Colorado judge resigns after using N-word multiple times and using racially insensitive language04/19/2021
A Colorado judge who was censured by the state’s Supreme Court after being accused of using racist language with a coworker has resigned.
The Colorado Supreme Court said Arapahoe County District Court Judge Natalie T. Chase used the N-word multiple times with a coworker and was racially insensitive on many occasions, according to court documents recommending discipline for Chase and public censure from the Court.
The documents detail a 2020 incident in which Chase, a former law clerk and a Family Court Facilitator were driving back to work after attending an event in Pueblo, Colorado.
“Judge Chase is white and the Family Court Facilitator is Black,” the documents read. “On the way back from Pueblo, Judge Chase asked the Family Court Facilitator questions about why Black people can use the N-word but not white people, and whether it was different if the N-word is said with an ‘er’ or an ‘a’ at the end of the word.”
“During the conversation, Judge Chase used the full N-word a number of times,” the documents state.
The facilitator was uncomfortable and “felt angry and hurt by the conversation,” according to the documents. “She has explained that Judge Chase’s use of the full N-word was ‘like a stab through my heart each time,'” but didn’t feel comfortable sharing her discomfort or emotions with Chase due to fear of retaliation.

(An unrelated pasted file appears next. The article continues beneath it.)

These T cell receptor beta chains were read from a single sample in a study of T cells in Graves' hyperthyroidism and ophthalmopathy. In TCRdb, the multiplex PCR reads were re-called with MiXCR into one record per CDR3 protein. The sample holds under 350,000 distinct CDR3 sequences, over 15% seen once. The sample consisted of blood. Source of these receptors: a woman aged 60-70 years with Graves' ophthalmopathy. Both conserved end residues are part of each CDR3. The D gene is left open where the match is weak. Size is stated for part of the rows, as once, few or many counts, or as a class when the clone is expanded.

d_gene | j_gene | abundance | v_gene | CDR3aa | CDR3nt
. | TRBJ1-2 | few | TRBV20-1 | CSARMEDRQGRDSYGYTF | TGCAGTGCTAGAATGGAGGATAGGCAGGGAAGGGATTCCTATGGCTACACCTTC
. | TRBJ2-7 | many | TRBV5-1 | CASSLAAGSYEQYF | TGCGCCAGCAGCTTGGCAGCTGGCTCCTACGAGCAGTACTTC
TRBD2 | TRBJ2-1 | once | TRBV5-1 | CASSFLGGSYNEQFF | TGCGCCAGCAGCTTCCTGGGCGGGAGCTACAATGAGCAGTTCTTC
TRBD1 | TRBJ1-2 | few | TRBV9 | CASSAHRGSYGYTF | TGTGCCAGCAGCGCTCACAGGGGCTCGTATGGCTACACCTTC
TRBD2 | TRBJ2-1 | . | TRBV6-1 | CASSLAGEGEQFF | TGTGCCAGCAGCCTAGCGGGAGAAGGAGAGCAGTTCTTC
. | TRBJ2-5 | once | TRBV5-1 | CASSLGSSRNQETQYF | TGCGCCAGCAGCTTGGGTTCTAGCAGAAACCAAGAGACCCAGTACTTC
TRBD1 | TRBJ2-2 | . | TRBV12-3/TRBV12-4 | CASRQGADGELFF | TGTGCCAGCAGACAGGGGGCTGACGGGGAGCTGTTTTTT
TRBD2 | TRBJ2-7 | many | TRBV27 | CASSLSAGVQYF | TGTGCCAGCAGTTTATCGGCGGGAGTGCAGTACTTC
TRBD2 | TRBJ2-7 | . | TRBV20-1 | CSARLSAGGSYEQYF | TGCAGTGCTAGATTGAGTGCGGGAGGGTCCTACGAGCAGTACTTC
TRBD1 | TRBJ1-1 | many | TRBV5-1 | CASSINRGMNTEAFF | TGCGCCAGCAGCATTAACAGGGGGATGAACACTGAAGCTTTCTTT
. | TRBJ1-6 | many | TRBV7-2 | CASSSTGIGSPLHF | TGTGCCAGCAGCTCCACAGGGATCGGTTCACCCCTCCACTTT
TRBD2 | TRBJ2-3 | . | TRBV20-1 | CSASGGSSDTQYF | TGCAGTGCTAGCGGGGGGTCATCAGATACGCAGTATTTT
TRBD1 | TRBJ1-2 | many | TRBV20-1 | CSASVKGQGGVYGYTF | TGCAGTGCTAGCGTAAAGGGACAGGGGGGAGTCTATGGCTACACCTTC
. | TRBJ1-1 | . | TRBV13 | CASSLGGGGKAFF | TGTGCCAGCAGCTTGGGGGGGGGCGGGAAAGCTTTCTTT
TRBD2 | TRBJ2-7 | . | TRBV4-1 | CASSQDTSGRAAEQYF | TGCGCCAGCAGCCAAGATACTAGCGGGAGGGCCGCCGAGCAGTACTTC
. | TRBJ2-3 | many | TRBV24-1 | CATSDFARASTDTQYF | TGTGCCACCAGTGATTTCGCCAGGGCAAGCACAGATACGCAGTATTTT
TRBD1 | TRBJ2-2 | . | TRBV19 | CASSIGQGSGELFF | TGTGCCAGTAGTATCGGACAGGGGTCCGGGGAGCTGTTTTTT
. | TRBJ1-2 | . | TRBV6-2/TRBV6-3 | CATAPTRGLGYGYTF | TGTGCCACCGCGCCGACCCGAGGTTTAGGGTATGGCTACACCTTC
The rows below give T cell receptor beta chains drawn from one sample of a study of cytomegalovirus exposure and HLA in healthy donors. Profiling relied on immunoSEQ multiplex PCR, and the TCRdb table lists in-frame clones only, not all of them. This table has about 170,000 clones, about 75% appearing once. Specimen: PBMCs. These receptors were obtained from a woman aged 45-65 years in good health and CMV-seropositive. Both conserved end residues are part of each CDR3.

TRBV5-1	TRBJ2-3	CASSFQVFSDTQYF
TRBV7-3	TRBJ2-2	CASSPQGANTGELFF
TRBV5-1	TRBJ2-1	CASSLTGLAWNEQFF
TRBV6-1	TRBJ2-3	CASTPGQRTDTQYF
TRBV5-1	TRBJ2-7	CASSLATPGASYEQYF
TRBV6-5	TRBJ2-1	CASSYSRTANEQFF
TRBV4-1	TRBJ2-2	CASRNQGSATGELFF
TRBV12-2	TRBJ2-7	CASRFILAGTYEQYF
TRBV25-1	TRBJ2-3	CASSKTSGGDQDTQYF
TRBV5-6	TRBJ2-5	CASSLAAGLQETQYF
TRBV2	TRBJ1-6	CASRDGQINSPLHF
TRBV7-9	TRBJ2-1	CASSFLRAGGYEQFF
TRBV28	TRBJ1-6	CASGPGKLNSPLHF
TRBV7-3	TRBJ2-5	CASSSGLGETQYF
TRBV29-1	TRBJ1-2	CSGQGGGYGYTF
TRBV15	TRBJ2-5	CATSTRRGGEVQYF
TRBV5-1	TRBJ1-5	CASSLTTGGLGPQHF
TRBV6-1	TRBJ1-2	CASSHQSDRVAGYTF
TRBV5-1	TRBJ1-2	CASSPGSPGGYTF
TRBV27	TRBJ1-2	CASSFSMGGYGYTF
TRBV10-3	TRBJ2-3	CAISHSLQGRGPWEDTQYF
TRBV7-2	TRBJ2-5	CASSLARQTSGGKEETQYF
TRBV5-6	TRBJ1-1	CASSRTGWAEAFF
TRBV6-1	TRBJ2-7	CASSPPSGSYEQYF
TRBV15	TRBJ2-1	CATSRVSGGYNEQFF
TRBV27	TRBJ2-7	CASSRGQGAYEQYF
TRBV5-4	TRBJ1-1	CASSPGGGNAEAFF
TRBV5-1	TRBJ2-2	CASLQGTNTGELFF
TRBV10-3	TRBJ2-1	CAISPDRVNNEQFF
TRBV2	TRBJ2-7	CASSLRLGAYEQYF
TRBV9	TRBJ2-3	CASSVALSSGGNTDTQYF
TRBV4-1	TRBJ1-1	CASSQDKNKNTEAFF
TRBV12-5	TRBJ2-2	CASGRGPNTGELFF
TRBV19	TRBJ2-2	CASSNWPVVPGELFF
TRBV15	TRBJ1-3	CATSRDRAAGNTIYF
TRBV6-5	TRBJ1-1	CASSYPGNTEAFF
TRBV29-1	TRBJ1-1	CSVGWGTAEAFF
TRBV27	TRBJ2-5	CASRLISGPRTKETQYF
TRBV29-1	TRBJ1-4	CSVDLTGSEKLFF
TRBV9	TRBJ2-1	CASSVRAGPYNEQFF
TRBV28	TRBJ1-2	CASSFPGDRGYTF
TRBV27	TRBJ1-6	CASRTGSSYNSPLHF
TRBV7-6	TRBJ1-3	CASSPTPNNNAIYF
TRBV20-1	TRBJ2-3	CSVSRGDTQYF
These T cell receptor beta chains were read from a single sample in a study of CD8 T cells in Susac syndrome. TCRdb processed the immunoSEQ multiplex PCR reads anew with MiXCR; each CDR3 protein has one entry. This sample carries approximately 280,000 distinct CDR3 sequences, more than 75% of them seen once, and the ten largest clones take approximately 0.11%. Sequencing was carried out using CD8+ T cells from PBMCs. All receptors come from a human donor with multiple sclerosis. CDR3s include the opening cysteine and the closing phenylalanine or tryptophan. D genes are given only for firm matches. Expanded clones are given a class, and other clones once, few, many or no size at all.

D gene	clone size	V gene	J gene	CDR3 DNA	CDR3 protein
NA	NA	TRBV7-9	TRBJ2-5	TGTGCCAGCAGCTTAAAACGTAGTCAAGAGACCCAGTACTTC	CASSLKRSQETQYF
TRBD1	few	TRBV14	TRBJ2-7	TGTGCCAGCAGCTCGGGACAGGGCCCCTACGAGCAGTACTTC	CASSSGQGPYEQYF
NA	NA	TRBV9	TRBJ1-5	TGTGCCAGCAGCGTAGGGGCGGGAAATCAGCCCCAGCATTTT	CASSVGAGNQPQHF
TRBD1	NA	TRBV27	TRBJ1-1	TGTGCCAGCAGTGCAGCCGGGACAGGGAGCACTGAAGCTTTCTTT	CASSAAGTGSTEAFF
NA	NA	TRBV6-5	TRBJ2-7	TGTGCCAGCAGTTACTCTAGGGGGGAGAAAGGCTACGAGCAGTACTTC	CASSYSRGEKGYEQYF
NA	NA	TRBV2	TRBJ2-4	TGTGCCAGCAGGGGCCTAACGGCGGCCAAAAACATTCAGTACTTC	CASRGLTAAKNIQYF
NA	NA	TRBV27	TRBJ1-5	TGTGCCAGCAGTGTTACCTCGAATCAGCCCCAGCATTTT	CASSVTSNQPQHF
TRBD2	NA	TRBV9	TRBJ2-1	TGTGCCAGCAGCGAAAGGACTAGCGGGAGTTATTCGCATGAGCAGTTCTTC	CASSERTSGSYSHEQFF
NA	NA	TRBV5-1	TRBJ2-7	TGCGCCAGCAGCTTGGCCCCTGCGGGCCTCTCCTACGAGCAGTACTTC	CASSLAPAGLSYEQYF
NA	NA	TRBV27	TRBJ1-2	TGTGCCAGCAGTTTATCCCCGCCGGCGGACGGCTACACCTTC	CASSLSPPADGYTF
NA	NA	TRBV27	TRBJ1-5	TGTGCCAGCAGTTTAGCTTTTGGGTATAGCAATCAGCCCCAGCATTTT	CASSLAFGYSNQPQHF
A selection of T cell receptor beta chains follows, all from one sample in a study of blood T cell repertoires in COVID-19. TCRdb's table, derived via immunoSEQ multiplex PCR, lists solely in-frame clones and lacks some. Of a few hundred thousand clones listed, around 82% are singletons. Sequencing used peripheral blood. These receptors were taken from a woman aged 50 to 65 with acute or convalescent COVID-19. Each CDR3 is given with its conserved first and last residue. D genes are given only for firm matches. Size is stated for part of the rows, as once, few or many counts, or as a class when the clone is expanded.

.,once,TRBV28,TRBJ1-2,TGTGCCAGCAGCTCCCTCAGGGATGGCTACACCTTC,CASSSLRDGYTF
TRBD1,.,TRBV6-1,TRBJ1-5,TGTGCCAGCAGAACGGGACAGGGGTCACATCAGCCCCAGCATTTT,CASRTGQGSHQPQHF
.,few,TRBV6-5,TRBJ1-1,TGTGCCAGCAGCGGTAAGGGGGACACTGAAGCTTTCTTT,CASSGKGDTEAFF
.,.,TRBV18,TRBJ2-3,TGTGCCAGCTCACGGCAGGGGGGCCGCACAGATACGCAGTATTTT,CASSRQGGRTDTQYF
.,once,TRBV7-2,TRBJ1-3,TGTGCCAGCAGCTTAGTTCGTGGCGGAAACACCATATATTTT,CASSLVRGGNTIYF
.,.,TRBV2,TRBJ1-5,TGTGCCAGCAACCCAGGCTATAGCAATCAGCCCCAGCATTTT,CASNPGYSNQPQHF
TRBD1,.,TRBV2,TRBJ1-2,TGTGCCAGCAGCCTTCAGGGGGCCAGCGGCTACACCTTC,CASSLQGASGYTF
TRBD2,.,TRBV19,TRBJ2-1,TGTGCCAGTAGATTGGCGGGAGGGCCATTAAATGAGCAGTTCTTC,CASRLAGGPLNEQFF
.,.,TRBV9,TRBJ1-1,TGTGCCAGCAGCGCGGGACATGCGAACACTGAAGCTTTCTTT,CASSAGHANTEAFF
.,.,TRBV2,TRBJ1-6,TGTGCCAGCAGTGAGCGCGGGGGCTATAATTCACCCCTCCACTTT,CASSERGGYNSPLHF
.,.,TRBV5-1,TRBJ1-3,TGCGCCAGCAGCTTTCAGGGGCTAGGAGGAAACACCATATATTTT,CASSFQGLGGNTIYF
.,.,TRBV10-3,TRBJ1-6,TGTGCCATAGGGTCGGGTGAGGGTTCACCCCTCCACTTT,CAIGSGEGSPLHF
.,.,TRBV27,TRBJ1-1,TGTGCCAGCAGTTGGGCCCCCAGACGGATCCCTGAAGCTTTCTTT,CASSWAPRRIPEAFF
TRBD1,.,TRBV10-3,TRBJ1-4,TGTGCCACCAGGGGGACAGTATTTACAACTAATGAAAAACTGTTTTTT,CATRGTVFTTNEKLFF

Following this incident, Chase made other derogatory statements, including tell coworkers, some of whom were Black, that “she would be boycotting the Super Bowl because she objected to the NFL players who were kneeling during the National Anthem in protest of police brutality against Black people,” the documents read.
Following the death of George Floyd, who died in Minneapolis, Minnesota in 2020 after former police officer Derek Chauvin kneeled on his neck, Chase also voiced her opinion on subsequent Black Lives Matter protests that took place across the U.S.
When two Black court employees were discussing the protests while in Judge Chase’s courtroom, she told them “some of her opinions regarding racial justice issues” and “asked one employee some questions about the Black Lives Matter movement.”
“The employee tried to explain the Black Lives Matter movement, and Judge Chase stated that she believes all lives matter,” according to the documents. “Judge Chase also stated that the conduct of the police officers in the George Floyd matter should be investigated.”
Several other incidents in which Chase spoke to or treated coworkers inappropriately are listed in the court documents, including one incident when she referred to another judge as a “f****** b****” while speaking to a clerk.
The court said the judge violated four separate judicial rules, and therefore undermined confidence in the judiciary. The Colorado Commission on Judicial Discipline Case recommended the court publicly censure, or condemn, Chase and the court asked for her resignation.
Chase maintained that she did “not intend any racial animus,” but did acknowledge that her statements violated a rule “which requires a judge to act in a manner that promotes public confidence in the judiciary.” She acknowledged that her use of the N-word “does not promote public confidence in the judiciary and creates the appearance of impropriety.”
Chase submitted her resignation and the Colorado Supreme Court has accepted it, CBS News Denver reports.
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